Michelle Covington and her daughter Mila get shirts signed by Nets guard Allen Crabbe Wednesday at a court-naming ceremony in his honor at Crenshaw Christian Center. Crabbe recently made a six-figure donation to Frederick K.C. Price III Christian Schools, which his grandparents founded. (Allison Zaucha for The Washington Post)

LOS ANGELES — Allen Crabbe’s rise to the NBA was made possible by his smooth jump shot, but his professional career has been defined by his exquisite timing — for better and worse.

The 26-year-old wing struggled to find minutes in his first two seasons with the Portland Trail Blazers, but a modest breakout in his third season set him up perfectly for 2016’s infamous spending spree. With the salary cap rising from $70 million to $94 million that summer, free agent role players were suddenly compensated like stars. Despite ho-hum averages of 10.3 points and 2.7 rebounds, Crabbe received a stunning four-year, $75 million contract. Even after he moved into a starting role for the Brooklyn Nets in 2017, Crabbe has been a regular on lists of the “worst contracts” and “most untradeable” players composed by the NBA’s unforgiving blogosphere.

Similar discourse has led other 2016 free agents to fire back at critics or to disappear from public view, but the mild-mannered University of California product hasn’t succumbed to cynicism or withdrawal. Instead, Crabbe put his newfound wealth to work with a major philanthropic donation, gifting hundreds of thousands of dollars to Frederick K.C. Price III Christian Schools in inner-city Los Angeles last summer.

“Something like that [contract] can definitely change up your life,” Crabbe said Wednesday as the Price Schools honored his “mid-six-figures” donation. “My first two years in the NBA weren’t always glitz and glamour. I wondered if I was going to be out of the NBA. My family preached to me, through the hardship and tough times, that God always has your back. The money has been a blessing, not just for me but because of the impact I’ve been able to have. This is a family commitment.”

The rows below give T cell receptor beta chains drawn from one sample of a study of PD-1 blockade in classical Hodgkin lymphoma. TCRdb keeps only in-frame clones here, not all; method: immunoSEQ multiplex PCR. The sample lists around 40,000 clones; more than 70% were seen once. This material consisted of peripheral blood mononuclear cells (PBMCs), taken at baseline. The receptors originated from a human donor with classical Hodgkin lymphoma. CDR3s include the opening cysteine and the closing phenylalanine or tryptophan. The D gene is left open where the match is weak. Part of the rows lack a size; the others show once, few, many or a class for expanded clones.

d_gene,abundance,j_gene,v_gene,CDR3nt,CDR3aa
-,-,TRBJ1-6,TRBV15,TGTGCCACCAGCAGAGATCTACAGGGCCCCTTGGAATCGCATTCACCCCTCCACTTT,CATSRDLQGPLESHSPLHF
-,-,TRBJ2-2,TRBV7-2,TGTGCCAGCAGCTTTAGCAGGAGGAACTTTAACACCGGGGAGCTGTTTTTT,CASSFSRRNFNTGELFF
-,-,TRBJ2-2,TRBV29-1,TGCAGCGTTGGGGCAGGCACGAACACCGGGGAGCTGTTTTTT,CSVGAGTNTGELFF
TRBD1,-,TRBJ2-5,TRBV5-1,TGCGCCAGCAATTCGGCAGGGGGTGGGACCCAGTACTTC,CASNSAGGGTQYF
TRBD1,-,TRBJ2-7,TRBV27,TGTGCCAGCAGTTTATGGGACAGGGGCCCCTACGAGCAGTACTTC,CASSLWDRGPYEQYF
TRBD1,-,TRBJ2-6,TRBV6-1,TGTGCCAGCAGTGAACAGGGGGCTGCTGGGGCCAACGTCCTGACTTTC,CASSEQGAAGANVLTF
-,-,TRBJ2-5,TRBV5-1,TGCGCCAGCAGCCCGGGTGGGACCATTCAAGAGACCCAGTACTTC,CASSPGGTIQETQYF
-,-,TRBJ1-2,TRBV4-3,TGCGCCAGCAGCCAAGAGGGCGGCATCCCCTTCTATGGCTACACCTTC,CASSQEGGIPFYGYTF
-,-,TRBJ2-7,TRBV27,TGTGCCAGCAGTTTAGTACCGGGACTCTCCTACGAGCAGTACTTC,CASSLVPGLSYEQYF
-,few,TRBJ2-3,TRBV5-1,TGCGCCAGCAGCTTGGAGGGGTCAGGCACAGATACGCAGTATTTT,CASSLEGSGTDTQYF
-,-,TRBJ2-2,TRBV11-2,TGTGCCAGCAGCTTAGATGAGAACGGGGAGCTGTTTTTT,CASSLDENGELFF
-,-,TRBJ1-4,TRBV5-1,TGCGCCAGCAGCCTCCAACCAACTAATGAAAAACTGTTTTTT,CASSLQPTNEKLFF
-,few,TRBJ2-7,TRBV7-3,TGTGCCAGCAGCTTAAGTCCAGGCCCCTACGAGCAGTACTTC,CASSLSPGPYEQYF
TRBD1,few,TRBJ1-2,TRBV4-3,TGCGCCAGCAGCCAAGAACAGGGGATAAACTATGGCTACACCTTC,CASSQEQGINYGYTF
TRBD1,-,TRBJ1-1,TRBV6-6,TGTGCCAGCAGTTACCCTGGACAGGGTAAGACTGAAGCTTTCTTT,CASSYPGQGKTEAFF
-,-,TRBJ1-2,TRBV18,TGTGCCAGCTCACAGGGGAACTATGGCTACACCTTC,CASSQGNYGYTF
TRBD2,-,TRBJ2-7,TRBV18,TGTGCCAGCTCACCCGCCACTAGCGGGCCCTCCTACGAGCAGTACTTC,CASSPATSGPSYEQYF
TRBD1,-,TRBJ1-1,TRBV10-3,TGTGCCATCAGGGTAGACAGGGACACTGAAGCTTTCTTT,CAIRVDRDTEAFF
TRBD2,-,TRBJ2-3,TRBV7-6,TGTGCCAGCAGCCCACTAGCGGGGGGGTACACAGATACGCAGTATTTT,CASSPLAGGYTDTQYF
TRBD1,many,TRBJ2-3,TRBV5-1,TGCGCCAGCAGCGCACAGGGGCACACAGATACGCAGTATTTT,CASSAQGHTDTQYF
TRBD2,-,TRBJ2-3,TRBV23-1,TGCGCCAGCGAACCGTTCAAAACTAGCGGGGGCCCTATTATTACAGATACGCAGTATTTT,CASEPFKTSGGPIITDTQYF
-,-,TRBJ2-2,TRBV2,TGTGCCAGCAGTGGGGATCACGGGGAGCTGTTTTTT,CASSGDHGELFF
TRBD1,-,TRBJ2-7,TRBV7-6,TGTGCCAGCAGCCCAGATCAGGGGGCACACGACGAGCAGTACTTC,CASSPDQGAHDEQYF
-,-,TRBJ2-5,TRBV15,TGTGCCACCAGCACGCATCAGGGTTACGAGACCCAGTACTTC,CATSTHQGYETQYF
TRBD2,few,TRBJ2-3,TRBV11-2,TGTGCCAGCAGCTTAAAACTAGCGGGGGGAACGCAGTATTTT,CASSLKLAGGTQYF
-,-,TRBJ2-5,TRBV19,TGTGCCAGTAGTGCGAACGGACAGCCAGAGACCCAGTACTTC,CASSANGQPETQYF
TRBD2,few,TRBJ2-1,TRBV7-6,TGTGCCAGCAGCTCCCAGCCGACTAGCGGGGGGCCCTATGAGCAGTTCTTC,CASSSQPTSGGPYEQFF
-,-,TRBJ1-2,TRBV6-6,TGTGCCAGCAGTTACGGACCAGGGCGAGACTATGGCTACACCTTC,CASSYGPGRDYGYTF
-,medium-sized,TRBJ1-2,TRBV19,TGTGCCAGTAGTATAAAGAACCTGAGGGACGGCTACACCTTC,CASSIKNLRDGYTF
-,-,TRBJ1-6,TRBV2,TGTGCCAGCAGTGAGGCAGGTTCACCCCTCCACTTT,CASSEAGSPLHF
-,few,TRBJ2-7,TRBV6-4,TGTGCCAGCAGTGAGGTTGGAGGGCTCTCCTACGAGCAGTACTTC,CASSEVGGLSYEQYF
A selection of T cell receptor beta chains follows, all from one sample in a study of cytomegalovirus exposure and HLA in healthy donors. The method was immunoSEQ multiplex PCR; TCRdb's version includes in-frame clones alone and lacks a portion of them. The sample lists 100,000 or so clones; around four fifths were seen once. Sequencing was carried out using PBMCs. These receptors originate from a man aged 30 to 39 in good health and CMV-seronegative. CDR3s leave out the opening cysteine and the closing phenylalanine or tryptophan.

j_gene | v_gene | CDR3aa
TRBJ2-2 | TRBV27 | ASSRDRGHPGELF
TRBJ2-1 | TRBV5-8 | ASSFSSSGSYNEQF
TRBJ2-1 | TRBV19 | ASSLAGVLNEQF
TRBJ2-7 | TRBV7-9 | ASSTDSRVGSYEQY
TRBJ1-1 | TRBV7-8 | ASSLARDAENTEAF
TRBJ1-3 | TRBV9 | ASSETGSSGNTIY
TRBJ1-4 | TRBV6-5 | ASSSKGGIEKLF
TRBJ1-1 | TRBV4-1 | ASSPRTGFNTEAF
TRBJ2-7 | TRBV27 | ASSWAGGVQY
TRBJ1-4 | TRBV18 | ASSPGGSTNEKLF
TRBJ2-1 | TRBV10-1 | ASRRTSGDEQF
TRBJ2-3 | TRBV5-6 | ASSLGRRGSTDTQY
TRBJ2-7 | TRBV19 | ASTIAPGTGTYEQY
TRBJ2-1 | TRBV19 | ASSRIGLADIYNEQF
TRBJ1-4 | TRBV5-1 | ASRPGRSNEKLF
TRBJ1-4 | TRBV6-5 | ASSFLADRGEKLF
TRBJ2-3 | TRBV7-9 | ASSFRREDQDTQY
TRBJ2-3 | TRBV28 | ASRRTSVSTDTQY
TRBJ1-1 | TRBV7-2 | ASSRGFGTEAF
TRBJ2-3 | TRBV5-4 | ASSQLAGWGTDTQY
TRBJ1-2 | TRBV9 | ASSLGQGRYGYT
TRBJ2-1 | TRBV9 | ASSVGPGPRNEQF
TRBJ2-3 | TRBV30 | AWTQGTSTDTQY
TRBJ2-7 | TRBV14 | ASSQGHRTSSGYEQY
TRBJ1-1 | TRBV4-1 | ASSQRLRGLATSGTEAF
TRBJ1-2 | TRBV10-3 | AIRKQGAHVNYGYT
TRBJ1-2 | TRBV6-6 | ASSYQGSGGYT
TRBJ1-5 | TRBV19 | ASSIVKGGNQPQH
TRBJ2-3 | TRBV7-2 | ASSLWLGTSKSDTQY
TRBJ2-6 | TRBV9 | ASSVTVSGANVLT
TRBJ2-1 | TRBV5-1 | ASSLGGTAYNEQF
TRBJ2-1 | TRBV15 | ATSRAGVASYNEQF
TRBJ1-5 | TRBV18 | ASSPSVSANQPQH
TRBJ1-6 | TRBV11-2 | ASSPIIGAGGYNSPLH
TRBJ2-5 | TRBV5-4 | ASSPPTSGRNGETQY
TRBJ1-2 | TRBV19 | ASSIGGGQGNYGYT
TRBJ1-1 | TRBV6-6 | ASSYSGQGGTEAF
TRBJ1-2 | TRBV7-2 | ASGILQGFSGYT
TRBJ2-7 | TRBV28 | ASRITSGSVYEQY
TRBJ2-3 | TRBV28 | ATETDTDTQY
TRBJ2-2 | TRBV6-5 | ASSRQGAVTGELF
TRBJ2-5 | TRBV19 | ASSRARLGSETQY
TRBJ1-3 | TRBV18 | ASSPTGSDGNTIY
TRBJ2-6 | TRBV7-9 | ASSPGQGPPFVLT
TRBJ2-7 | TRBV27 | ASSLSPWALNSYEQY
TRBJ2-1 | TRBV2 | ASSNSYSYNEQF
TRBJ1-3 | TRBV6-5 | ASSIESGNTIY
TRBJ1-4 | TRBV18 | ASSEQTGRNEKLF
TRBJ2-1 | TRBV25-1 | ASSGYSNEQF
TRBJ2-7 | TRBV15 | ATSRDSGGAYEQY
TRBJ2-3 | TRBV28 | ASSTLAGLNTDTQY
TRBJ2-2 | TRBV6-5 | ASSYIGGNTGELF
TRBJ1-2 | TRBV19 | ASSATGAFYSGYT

Crabbe’s grandfather is Apostle Frederick K.C. Price, a well-known black televangelist who founded the Crenshaw Christian Center in 1973 and has written numerous faith-based books. His aunt is Angela Evans, the megachurch’s CEO, and his uncle is Fred Price Jr., the church’s pastor. He grew up listening to weekly sermons at the FaithDome, CCC’s 10,000-seat stadium-like church on Vermont Avenue in South Los Angeles, and he attended Price Schools next door from preschool through high school. His grandparents and aunt founded the fully accredited Christian school in 1986, and his mother, Cheryl Price, sits on the school’s board.

Apostle Frederick K.C. Price and Dr. Betty R. Price, co-founders of Frederick K.C. Price III Christian Schools and Crabbe's grandparents. (Allison Zaucha for The Washington Post)

As the star of Price’s basketball team, Crabbe won state player of the year honors and led the tiny school, with an enrollment of 170, to a division four state title. Inside the Billy Blanks Youth Activity Center, named for the Tae Bo founder and CCC member, are numerous tributes and banners recognizing Crabbe’s accomplishments. And after a ceremony this week, the facility’s basketball court is now officially “Allen L. Crabbe III Court.”

Price Schools pulled out all the stops to show its gratitude: The school’s band and cheerleaders performed, a video of his highlights rolled on a big screen, and Crabbe was introduced as a “Knight in shining armor” — a play on the name of the school’s mascot. Michael Lynch, Price’s former high school coach and Crabbe’s godfather, said that Crabbe’s game was so advanced that he forced his way onto the varsity team in ninth grade. “He could always shoot,” Lynch said. “That was his gift. He had the same motion he has right now in middle school.”